A memo for Democratic candidates from debate strategists Ron Klain and John Neffinger advises an aggressive approach to messaging in the 2018 midterms. The document, obtained by Axios, advises Democrats to stay on the offensive this year, to "smile ... and attack."
"Debates are much more confrontational now," argues Klain, who has worked with every Democratic presidential nominee since 1992. "The emphasis has shifted from persuading undecided voters to motivating your own supporters, and showing your supporters you'll fight for what you believe in."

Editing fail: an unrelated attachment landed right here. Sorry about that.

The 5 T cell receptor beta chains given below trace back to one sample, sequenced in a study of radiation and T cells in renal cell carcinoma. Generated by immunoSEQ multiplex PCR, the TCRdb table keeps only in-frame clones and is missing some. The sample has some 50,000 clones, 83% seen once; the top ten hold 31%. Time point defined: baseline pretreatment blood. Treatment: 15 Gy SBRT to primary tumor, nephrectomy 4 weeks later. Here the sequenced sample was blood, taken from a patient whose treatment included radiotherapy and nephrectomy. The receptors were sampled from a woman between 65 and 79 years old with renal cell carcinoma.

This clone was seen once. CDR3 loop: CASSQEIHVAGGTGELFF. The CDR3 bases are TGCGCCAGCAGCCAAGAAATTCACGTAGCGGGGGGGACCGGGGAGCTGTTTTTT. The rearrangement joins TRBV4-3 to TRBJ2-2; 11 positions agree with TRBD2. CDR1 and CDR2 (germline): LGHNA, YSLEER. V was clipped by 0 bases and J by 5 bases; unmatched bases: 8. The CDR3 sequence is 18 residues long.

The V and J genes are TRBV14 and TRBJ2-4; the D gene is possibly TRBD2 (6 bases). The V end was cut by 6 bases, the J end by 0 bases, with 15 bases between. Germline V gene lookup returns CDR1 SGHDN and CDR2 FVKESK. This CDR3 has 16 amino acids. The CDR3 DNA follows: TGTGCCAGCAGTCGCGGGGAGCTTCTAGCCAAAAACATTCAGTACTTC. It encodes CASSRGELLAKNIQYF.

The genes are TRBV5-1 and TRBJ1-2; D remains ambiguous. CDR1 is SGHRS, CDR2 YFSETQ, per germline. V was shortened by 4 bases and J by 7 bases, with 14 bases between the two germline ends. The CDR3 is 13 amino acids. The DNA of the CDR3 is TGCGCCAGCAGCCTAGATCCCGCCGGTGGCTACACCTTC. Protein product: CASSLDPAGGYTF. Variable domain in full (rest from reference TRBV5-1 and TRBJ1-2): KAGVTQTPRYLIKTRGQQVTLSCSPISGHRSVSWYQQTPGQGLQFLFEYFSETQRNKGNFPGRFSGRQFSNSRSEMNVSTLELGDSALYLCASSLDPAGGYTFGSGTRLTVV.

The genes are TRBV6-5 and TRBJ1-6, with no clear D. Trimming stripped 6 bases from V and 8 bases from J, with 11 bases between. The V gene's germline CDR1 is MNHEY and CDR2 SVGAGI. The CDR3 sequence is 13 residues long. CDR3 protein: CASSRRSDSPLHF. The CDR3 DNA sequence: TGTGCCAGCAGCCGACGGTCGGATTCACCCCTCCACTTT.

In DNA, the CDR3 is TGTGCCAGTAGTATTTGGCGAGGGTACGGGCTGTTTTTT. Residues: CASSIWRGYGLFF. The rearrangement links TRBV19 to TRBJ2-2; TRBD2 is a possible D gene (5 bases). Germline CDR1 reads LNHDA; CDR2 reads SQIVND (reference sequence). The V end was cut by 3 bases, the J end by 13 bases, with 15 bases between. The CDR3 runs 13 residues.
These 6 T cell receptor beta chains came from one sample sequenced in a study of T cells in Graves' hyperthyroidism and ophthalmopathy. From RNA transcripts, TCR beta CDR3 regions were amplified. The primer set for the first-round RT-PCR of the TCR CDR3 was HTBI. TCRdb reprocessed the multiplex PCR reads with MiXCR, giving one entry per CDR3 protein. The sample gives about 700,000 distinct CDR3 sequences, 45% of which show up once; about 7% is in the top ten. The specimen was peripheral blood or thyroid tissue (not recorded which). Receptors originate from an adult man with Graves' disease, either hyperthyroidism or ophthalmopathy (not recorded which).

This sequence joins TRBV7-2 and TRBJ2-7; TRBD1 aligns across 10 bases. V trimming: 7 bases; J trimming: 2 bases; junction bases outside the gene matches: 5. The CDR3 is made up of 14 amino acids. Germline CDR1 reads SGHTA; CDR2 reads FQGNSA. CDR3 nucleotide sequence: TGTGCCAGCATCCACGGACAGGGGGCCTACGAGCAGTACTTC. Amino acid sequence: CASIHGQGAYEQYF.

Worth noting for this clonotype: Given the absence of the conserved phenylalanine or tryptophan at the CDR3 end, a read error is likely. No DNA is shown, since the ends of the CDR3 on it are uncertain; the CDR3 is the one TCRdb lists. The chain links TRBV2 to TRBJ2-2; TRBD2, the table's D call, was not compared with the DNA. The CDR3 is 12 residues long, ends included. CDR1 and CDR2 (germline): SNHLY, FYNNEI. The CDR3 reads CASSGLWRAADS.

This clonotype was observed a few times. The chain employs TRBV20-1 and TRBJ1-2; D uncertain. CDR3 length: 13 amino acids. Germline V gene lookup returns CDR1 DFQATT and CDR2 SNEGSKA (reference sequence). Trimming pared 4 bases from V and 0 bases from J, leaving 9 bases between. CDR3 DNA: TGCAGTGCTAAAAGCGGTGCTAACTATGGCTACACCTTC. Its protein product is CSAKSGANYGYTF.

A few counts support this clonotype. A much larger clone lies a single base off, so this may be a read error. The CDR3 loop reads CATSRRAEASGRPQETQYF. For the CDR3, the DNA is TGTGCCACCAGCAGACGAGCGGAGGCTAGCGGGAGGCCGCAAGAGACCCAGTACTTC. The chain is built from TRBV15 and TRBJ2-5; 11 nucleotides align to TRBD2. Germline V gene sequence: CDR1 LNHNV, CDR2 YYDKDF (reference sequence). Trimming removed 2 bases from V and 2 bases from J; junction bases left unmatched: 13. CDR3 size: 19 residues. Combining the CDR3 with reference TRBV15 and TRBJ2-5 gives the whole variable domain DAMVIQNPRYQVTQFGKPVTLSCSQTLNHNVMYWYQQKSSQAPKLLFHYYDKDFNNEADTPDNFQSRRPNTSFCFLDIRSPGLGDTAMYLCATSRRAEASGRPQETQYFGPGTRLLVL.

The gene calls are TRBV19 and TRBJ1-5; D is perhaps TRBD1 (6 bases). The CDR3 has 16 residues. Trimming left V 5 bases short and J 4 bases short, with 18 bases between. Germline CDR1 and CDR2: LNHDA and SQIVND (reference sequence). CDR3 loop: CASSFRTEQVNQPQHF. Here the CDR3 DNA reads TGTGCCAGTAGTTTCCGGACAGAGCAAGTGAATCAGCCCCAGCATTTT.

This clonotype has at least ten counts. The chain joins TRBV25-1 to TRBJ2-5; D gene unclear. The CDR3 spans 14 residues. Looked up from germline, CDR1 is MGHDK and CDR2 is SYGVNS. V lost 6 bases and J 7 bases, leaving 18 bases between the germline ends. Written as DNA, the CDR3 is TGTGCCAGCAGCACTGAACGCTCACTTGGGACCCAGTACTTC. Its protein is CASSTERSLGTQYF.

That means goals like "staying above the fray" or "just getting my own message out" aren't good enough, the memo argues. This is not a time for going high when opponents go low.
Strategies thus include maintaining a small smile to look like you are the candidate having the most fun; preparing one-liner comebacks, especially if you're facing a Trump-y candidate who has a few favorite phrases; resisting the urge to play fact-checker on stage; and ending answers with direct attacks on the opponent. And when shaping the post-debate coverage, the memo concludes, "[l]ook for specific issues raised in the debate, especially (but not exclusively) gaffes or odd answers or behavior by your opponent." Bonnie Kristian